Alabama DMV closings: ‘It’s not just a civil rights violation’

Katie Miller
Staff Writer

Recently, Alabama legislature passed emergency budget cuts that required the closings of five state parks as well as 28 counties’ Department of Motor Vehicle offices.
This poses a potential problem because, as of last year, Alabama requires photo identification to vote.

According to, around 250,000 registered voters in Alabama do not have the correct type of identification for the voting ballots.

Twenty-eight counties are left without the ability to obtain a driver’s license, the most common form of photo identification.

Of the 28 counties, half are in the “Black Belt” of Alabama. Rachel Maddow, a television host and political commentator for MSNBC, defines this as “the area in which black people tend to outnumber the white people.”

“In political terms, it ends up being where Democratic voters outnumber Republican voters,” Maddow said.

Maddow said that President Barack Obama posted his biggest wins in Alabama in 10 counties. Of those 10, eight counties have closed the doors to their driver’s license offices.

Did the Alabama legislature intentionally make it almost impossible for a wide majority of black voters to vote in the upcoming election? Since Alabama is typically a Republican state, it seems to be a direct attack against the majority of Democratic voters within the state.

“This has nothing to do with race,” Gov. Robert Bentley said in response to the negative reaction. “This has to do with the fact that the legislature failed to do their job adequately and (to) fund the Alabama Law Enforcement Agency.”

State officials also point out that the closings take place in areas that are not as highly populated as others. Bentley is among these officials who said it is “a rural issue.”

“It’s not just a civil rights violation,” said John Archibald, a columnist for “It is not just a public relations nightmare. It is not just an invitation for worldwide scorn and an alarm bell to the Justice Department.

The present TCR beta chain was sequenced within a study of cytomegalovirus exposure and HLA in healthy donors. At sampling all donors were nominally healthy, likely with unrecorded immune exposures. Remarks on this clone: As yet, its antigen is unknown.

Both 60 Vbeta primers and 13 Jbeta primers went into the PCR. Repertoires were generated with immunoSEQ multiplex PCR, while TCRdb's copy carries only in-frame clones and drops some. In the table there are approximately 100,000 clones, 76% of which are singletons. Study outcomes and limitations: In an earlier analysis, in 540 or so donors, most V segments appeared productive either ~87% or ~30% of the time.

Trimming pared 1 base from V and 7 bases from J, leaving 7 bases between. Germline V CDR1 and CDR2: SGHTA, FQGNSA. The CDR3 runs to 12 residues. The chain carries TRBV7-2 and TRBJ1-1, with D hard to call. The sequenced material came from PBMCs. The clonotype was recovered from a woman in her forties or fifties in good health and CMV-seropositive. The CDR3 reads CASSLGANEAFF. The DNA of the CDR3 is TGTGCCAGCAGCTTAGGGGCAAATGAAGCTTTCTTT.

“It is an affront to the very notion of justice in a nation where one-man one-vote is as precious as oxygen. It is a slap in the face to all who believe the stuff we teach the kids about how all are created equal.”

Sharrnique McEachern, a junior broadcast journalism major from Queens, New York, said she does not believe Gov. Bentley’s reasoning for removing DMV service.

“I don’t believe what Bentley said at all,” McEachern said. “It’s not a coincidence at all that it’s in the Black Belt. I don’t get why that’s targeted specifically.”

“The DMV office is important because I don’t have my license; I have a permit,” McEachern said, relating to the counties’ current situation.

Not having her license means that McEachern does not possess the most common form of identification required to vote in Alabama. If she did not have a license with her or another form of acceptable photo identification, she could not vote.

“The legislature is taking away their right to vote, and that’s wrong — very wrong,” she said.

I really wish I could believe that the Alabama legislature was solely doing its job and that there was no other option for making budget cuts, but having faith in the men and women who run this state is a tall order for me.

No matter the reason for the closings, Alabama opposed progress in an enormous way and denied the right of every citizen to vote. Even if the primary reason for the closing of DMV offices was due to rural influence, I believe race and political views were a factor in our state government’s decision.

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